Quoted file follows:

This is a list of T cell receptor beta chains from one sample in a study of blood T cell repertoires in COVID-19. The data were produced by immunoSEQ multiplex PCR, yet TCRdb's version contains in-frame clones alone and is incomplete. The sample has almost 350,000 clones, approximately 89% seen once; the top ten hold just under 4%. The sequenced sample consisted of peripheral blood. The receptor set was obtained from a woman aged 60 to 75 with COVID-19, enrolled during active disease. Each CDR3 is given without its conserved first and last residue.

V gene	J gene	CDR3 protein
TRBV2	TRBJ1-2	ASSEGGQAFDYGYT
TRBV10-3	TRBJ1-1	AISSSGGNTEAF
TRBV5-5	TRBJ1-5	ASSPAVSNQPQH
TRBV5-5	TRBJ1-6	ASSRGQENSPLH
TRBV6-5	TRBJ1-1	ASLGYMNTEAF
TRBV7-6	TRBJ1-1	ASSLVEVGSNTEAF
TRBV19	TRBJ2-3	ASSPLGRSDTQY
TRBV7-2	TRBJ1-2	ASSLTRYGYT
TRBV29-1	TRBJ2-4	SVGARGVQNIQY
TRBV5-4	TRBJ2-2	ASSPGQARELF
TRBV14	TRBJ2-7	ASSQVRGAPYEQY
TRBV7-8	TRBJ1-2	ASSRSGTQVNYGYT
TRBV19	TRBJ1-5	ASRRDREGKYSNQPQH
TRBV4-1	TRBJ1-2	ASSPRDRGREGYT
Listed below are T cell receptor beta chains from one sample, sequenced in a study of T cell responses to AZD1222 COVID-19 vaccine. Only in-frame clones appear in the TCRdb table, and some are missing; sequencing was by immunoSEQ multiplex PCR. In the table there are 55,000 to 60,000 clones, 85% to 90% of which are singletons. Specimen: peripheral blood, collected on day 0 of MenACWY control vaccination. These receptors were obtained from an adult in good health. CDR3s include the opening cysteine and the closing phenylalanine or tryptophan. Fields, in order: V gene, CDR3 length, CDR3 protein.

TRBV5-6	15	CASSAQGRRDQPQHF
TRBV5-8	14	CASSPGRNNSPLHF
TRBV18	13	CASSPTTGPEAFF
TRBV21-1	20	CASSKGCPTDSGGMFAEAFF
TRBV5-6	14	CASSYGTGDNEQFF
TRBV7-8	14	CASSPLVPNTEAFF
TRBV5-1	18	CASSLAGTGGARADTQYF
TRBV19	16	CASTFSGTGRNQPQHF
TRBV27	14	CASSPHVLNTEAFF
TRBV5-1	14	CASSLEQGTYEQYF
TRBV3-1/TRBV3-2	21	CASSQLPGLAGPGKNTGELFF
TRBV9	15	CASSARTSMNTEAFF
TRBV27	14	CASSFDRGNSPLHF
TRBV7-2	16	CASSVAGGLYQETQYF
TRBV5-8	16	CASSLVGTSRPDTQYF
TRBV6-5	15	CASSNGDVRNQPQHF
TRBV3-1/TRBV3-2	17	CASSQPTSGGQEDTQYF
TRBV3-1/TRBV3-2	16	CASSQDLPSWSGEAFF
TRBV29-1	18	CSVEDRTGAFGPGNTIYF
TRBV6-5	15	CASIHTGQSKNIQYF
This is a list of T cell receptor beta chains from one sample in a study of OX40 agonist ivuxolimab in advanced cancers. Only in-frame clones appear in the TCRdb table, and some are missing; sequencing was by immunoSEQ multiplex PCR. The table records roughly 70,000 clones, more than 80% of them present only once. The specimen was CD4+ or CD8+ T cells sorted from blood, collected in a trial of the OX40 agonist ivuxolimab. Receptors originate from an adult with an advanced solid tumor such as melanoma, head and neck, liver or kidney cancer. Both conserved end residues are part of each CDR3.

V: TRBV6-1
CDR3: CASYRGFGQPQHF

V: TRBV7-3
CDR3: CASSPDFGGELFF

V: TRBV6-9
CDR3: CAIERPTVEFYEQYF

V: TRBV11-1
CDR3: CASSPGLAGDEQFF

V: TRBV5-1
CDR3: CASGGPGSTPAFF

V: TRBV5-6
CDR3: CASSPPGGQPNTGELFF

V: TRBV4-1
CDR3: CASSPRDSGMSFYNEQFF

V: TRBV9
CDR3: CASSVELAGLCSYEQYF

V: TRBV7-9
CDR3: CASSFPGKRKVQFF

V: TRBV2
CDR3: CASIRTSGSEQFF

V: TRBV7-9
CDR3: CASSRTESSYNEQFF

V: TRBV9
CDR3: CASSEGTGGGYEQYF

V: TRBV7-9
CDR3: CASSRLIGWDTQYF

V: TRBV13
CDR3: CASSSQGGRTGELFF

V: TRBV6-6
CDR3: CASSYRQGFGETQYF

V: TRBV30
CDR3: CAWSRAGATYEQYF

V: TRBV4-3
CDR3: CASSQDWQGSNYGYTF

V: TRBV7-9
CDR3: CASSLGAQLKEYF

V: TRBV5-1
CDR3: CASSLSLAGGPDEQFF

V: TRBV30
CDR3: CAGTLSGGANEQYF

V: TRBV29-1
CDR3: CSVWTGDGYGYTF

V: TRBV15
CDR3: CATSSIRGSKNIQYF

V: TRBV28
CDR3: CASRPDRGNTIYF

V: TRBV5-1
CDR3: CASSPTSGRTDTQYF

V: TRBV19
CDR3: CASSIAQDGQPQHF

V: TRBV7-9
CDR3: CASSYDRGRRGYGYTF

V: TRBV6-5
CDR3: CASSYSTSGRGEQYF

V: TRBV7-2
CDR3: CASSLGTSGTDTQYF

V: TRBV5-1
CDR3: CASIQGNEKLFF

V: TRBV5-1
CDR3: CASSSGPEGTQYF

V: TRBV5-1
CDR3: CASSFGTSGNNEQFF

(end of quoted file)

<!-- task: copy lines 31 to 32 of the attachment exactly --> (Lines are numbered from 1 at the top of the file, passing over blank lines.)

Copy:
TRBV7-2	16	CASSVAGGLYQETQYF
TRBV5-8	16	CASSLVGTSRPDTQYF